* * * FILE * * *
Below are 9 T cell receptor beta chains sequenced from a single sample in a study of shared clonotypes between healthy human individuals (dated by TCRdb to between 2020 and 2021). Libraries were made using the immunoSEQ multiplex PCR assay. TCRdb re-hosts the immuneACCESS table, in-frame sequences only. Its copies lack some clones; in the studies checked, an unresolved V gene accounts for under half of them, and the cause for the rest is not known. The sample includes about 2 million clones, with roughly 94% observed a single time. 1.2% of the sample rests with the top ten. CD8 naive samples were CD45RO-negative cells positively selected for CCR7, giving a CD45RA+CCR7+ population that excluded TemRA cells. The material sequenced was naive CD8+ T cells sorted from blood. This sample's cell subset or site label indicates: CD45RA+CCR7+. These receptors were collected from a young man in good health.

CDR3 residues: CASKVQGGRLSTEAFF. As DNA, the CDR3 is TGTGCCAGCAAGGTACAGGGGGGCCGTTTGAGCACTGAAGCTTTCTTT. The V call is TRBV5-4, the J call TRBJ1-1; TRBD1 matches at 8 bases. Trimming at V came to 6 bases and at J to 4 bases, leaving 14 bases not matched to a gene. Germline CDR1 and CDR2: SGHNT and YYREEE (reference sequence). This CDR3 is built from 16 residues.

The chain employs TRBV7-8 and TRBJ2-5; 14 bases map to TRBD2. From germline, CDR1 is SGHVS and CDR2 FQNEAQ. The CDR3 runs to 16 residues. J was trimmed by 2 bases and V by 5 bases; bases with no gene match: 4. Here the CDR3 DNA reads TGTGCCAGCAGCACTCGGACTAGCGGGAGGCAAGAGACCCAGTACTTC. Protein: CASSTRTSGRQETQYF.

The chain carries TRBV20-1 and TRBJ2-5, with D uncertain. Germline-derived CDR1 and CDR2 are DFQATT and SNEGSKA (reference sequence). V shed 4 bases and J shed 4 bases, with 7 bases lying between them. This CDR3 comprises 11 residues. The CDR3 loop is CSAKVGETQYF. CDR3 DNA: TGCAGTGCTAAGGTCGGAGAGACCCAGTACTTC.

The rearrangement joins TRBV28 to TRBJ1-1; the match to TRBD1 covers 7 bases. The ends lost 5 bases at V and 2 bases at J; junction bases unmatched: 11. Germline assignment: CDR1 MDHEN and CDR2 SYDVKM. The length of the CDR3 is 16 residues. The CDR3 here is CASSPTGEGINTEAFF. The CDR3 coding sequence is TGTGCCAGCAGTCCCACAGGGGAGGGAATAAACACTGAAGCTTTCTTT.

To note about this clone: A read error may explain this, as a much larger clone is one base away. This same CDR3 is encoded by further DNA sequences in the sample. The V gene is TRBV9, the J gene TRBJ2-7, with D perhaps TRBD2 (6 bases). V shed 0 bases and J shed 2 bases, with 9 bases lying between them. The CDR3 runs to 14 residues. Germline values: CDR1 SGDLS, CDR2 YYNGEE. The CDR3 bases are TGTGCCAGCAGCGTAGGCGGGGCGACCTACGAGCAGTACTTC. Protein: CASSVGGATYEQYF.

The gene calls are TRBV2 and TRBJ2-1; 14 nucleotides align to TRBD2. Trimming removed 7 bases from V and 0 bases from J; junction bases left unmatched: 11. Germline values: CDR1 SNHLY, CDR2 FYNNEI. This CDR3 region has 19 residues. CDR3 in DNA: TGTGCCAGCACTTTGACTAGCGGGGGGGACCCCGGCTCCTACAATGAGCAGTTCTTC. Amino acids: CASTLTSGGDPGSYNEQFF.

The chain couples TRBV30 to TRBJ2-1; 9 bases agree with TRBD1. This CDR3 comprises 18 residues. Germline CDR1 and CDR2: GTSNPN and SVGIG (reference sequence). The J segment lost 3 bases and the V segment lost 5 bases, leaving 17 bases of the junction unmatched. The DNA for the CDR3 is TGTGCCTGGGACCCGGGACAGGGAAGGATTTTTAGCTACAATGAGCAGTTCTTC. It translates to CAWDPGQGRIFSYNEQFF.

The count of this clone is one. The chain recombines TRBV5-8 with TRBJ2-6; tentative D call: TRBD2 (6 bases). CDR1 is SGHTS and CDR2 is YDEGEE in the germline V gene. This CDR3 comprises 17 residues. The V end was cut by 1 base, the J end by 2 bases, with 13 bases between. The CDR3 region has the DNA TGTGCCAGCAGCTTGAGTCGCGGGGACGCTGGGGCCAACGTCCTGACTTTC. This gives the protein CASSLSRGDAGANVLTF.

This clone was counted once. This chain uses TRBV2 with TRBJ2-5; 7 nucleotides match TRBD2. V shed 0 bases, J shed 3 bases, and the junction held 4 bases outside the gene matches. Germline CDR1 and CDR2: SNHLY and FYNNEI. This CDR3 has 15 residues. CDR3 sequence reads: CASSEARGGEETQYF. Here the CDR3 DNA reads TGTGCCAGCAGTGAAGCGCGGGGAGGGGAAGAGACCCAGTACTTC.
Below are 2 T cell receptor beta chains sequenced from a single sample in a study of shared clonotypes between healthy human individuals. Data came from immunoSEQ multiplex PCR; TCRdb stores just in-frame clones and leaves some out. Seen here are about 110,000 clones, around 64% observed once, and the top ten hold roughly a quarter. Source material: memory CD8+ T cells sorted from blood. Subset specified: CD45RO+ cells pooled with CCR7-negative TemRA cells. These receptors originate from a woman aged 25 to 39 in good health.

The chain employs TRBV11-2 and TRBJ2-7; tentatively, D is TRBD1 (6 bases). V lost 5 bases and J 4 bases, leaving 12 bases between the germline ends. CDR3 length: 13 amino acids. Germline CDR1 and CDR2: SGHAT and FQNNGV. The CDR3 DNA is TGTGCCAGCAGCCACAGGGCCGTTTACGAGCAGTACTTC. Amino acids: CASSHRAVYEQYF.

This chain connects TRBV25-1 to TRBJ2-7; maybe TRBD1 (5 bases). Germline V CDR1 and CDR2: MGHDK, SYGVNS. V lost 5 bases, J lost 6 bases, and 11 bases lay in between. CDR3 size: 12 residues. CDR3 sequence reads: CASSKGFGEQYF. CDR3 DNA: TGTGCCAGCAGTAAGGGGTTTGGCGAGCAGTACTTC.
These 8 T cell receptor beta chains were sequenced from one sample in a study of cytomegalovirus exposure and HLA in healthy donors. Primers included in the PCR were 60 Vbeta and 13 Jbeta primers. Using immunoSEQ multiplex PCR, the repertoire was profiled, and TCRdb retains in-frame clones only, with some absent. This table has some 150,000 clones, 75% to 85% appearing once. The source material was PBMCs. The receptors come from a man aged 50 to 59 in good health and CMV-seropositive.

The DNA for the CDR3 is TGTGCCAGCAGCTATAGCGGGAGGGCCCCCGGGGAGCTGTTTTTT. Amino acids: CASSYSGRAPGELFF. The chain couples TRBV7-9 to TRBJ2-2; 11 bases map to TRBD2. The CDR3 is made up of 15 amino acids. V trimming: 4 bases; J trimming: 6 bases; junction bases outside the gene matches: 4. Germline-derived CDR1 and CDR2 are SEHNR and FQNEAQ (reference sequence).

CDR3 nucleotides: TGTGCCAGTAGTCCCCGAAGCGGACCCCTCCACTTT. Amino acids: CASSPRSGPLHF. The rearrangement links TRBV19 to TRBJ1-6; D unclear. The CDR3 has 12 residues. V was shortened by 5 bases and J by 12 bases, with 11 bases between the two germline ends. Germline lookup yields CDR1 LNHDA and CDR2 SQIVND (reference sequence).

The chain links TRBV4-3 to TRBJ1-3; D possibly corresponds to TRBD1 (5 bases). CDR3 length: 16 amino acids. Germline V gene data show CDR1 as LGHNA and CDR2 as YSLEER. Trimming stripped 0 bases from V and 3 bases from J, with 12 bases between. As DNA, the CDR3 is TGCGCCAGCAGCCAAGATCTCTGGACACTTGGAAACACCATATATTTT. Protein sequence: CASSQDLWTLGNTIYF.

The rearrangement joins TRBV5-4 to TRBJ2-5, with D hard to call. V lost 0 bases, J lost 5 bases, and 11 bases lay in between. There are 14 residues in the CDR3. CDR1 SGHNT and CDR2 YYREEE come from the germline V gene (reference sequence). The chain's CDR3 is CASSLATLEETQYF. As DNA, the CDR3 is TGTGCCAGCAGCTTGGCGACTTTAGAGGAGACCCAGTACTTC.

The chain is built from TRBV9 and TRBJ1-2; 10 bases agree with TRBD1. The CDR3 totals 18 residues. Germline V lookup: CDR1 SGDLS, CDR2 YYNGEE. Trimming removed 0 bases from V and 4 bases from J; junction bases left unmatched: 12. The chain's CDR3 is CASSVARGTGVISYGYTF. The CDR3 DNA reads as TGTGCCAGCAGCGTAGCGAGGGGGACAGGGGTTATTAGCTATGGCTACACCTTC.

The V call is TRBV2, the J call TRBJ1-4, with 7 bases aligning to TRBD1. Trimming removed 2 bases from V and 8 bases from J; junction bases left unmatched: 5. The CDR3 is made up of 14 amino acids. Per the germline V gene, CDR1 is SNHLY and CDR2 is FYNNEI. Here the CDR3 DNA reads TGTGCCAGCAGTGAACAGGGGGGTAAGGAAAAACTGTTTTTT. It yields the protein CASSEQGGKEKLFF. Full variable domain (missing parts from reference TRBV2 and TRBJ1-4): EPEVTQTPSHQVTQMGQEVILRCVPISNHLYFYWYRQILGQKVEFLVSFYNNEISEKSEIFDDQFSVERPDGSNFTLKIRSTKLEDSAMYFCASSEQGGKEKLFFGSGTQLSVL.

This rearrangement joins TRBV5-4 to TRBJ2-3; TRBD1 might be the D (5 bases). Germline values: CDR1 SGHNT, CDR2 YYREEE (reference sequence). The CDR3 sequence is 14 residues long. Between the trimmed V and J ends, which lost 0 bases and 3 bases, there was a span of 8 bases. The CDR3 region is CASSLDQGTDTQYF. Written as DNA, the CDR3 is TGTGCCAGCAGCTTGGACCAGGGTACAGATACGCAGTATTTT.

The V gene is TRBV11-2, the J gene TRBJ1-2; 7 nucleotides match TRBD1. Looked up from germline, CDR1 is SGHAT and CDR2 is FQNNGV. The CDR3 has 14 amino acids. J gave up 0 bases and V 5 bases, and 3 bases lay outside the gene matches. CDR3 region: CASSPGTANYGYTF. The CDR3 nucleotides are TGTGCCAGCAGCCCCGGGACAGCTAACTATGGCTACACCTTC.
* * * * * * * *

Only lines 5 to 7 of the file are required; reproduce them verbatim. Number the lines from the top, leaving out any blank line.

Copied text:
The rearrangement joins TRBV28 to TRBJ1-1; the match to TRBD1 covers 7 bases. The ends lost 5 bases at V and 2 bases at J; junction bases unmatched: 11. Germline assignment: CDR1 MDHEN and CDR2 SYDVKM. The length of the CDR3 is 16 residues. The CDR3 here is CASSPTGEGINTEAFF. The CDR3 coding sequence is TGTGCCAGCAGTCCCACAGGGGAGGGAATAAACACTGAAGCTTTCTTT.

To note about this clone: A read error may explain this, as a much larger clone is one base away. This same CDR3 is encoded by further DNA sequences in the sample. The V gene is TRBV9, the J gene TRBJ2-7, with D perhaps TRBD2 (6 bases). V shed 0 bases and J shed 2 bases, with 9 bases lying between them. The CDR3 runs to 14 residues. Germline values: CDR1 SGDLS, CDR2 YYNGEE. The CDR3 bases are TGTGCCAGCAGCGTAGGCGGGGCGACCTACGAGCAGTACTTC. Protein: CASSVGGATYEQYF.

The gene calls are TRBV2 and TRBJ2-1; 14 nucleotides align to TRBD2. Trimming removed 7 bases from V and 0 bases from J; junction bases left unmatched: 11. Germline values: CDR1 SNHLY, CDR2 FYNNEI. This CDR3 region has 19 residues. CDR3 in DNA: TGTGCCAGCACTTTGACTAGCGGGGGGGACCCCGGCTCCTACAATGAGCAGTTCTTC. Amino acids: CASTLTSGGDPGSYNEQFF.